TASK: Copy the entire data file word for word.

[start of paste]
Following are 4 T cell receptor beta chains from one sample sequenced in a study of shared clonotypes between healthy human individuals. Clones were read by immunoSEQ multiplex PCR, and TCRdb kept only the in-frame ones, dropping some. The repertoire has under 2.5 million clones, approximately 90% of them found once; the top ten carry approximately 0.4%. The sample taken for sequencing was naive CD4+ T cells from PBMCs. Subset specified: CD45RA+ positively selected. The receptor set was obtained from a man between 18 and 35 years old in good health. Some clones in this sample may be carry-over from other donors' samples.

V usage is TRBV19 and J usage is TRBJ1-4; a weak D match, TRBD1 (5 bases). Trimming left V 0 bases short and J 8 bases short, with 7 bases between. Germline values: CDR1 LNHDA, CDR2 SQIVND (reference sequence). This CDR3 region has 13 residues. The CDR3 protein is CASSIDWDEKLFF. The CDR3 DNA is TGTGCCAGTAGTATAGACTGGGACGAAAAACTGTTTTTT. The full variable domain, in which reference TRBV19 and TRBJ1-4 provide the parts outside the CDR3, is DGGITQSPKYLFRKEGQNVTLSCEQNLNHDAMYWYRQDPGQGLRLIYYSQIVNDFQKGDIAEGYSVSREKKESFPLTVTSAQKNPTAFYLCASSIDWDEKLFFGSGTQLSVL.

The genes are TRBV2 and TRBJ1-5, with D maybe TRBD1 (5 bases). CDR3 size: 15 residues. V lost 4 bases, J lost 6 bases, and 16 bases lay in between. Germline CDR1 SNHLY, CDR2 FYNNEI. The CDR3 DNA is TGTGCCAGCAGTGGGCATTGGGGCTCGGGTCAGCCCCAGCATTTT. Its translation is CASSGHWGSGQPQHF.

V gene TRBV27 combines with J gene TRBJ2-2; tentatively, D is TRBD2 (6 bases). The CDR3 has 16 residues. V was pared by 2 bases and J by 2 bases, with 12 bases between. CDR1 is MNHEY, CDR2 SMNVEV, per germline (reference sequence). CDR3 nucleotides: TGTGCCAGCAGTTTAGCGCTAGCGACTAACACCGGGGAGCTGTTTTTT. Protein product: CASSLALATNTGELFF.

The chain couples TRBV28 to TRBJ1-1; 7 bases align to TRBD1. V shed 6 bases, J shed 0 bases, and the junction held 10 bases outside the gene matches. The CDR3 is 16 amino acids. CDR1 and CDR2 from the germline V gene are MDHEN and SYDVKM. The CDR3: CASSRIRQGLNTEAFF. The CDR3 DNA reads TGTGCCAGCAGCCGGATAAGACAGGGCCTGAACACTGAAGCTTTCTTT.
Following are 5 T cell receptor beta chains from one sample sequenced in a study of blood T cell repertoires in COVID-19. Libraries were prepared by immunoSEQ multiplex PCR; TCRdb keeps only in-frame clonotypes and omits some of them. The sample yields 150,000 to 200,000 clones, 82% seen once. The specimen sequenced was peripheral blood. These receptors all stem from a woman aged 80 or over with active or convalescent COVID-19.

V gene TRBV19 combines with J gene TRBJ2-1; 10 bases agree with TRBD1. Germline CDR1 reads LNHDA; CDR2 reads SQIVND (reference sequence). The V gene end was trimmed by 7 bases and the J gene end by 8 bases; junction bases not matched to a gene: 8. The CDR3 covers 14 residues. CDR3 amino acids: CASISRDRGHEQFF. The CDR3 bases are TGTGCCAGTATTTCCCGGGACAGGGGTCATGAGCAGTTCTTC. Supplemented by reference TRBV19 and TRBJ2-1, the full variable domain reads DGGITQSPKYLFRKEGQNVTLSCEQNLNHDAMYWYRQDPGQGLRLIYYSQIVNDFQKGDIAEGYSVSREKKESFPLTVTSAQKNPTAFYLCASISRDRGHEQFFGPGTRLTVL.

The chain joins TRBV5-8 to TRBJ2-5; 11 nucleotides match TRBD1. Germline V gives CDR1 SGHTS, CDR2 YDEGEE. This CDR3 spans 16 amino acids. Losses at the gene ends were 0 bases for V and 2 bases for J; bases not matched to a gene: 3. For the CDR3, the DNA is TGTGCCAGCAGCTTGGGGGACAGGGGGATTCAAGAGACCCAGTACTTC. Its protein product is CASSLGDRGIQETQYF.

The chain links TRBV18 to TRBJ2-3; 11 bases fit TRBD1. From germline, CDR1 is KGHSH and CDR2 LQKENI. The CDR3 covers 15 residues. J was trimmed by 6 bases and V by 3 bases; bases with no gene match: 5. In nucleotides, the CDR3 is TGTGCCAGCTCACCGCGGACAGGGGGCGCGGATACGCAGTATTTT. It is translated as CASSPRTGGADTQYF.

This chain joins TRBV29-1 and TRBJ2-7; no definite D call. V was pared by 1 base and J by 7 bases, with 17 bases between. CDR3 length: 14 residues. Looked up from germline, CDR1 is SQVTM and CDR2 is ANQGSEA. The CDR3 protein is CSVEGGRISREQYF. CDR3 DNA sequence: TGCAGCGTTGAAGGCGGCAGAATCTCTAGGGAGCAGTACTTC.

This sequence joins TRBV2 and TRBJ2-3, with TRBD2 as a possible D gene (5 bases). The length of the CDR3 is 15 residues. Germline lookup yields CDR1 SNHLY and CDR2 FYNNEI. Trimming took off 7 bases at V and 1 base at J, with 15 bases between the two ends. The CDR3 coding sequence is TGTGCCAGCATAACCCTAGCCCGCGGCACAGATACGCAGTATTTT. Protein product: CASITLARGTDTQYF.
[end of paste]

Following are 4 T cell receptor beta chains from one sample sequenced in a study of shared clonotypes between healthy human individuals. Clones were read by immunoSEQ multiplex PCR, and TCRdb kept only the in-frame ones, dropping some. The repertoire has under 2.5 million clones, approximately 90% of them found once; the top ten carry approximately 0.4%. The sample taken for sequencing was naive CD4+ T cells from PBMCs. Subset specified: CD45RA+ positively selected. The receptor set was obtained from a man between 18 and 35 years old in good health. Some clones in this sample may be carry-over from other donors' samples.

V usage is TRBV19 and J usage is TRBJ1-4; a weak D match, TRBD1 (5 bases). Trimming left V 0 bases short and J 8 bases short, with 7 bases between. Germline values: CDR1 LNHDA, CDR2 SQIVND (reference sequence). This CDR3 region has 13 residues. The CDR3 protein is CASSIDWDEKLFF. The CDR3 DNA is TGTGCCAGTAGTATAGACTGGGACGAAAAACTGTTTTTT. The full variable domain, in which reference TRBV19 and TRBJ1-4 provide the parts outside the CDR3, is DGGITQSPKYLFRKEGQNVTLSCEQNLNHDAMYWYRQDPGQGLRLIYYSQIVNDFQKGDIAEGYSVSREKKESFPLTVTSAQKNPTAFYLCASSIDWDEKLFFGSGTQLSVL.

The genes are TRBV2 and TRBJ1-5, with D maybe TRBD1 (5 bases). CDR3 size: 15 residues. V lost 4 bases, J lost 6 bases, and 16 bases lay in between. Germline CDR1 SNHLY, CDR2 FYNNEI. The CDR3 DNA is TGTGCCAGCAGTGGGCATTGGGGCTCGGGTCAGCCCCAGCATTTT. Its translation is CASSGHWGSGQPQHF.

V gene TRBV27 combines with J gene TRBJ2-2; tentatively, D is TRBD2 (6 bases). The CDR3 has 16 residues. V was pared by 2 bases and J by 2 bases, with 12 bases between. CDR1 is MNHEY, CDR2 SMNVEV, per germline (reference sequence). CDR3 nucleotides: TGTGCCAGCAGTTTAGCGCTAGCGACTAACACCGGGGAGCTGTTTTTT. Protein product: CASSLALATNTGELFF.

The chain couples TRBV28 to TRBJ1-1; 7 bases align to TRBD1. V shed 6 bases, J shed 0 bases, and the junction held 10 bases outside the gene matches. The CDR3 is 16 amino acids. CDR1 and CDR2 from the germline V gene are MDHEN and SYDVKM. The CDR3: CASSRIRQGLNTEAFF. The CDR3 DNA reads TGTGCCAGCAGCCGGATAAGACAGGGCCTGAACACTGAAGCTTTCTTT.
Following are 5 T cell receptor beta chains from one sample sequenced in a study of blood T cell repertoires in COVID-19. Libraries were prepared by immunoSEQ multiplex PCR; TCRdb keeps only in-frame clonotypes and omits some of them. The sample yields 150,000 to 200,000 clones, 82% seen once. The specimen sequenced was peripheral blood. These receptors all stem from a woman aged 80 or over with active or convalescent COVID-19.

V gene TRBV19 combines with J gene TRBJ2-1; 10 bases agree with TRBD1. Germline CDR1 reads LNHDA; CDR2 reads SQIVND (reference sequence). The V gene end was trimmed by 7 bases and the J gene end by 8 bases; junction bases not matched to a gene: 8. The CDR3 covers 14 residues. CDR3 amino acids: CASISRDRGHEQFF. The CDR3 bases are TGTGCCAGTATTTCCCGGGACAGGGGTCATGAGCAGTTCTTC. Supplemented by reference TRBV19 and TRBJ2-1, the full variable domain reads DGGITQSPKYLFRKEGQNVTLSCEQNLNHDAMYWYRQDPGQGLRLIYYSQIVNDFQKGDIAEGYSVSREKKESFPLTVTSAQKNPTAFYLCASISRDRGHEQFFGPGTRLTVL.

The chain joins TRBV5-8 to TRBJ2-5; 11 nucleotides match TRBD1. Germline V gives CDR1 SGHTS, CDR2 YDEGEE. This CDR3 spans 16 amino acids. Losses at the gene ends were 0 bases for V and 2 bases for J; bases not matched to a gene: 3. For the CDR3, the DNA is TGTGCCAGCAGCTTGGGGGACAGGGGGATTCAAGAGACCCAGTACTTC. Its protein product is CASSLGDRGIQETQYF.

The chain links TRBV18 to TRBJ2-3; 11 bases fit TRBD1. From germline, CDR1 is KGHSH and CDR2 LQKENI. The CDR3 covers 15 residues. J was trimmed by 6 bases and V by 3 bases; bases with no gene match: 5. In nucleotides, the CDR3 is TGTGCCAGCTCACCGCGGACAGGGGGCGCGGATACGCAGTATTTT. It is translated as CASSPRTGGADTQYF.

This chain joins TRBV29-1 and TRBJ2-7; no definite D call. V was pared by 1 base and J by 7 bases, with 17 bases between. CDR3 length: 14 residues. Looked up from germline, CDR1 is SQVTM and CDR2 is ANQGSEA. The CDR3 protein is CSVEGGRISREQYF. CDR3 DNA sequence: TGCAGCGTTGAAGGCGGCAGAATCTCTAGGGAGCAGTACTTC.

This sequence joins TRBV2 and TRBJ2-3, with TRBD2 as a possible D gene (5 bases). The length of the CDR3 is 15 residues. Germline lookup yields CDR1 SNHLY and CDR2 FYNNEI. Trimming took off 7 bases at V and 1 base at J, with 15 bases between the two ends. The CDR3 coding sequence is TGTGCCAGCATAACCCTAGCCCGCGGCACAGATACGCAGTATTTT. Protein product: CASITLARGTDTQYF.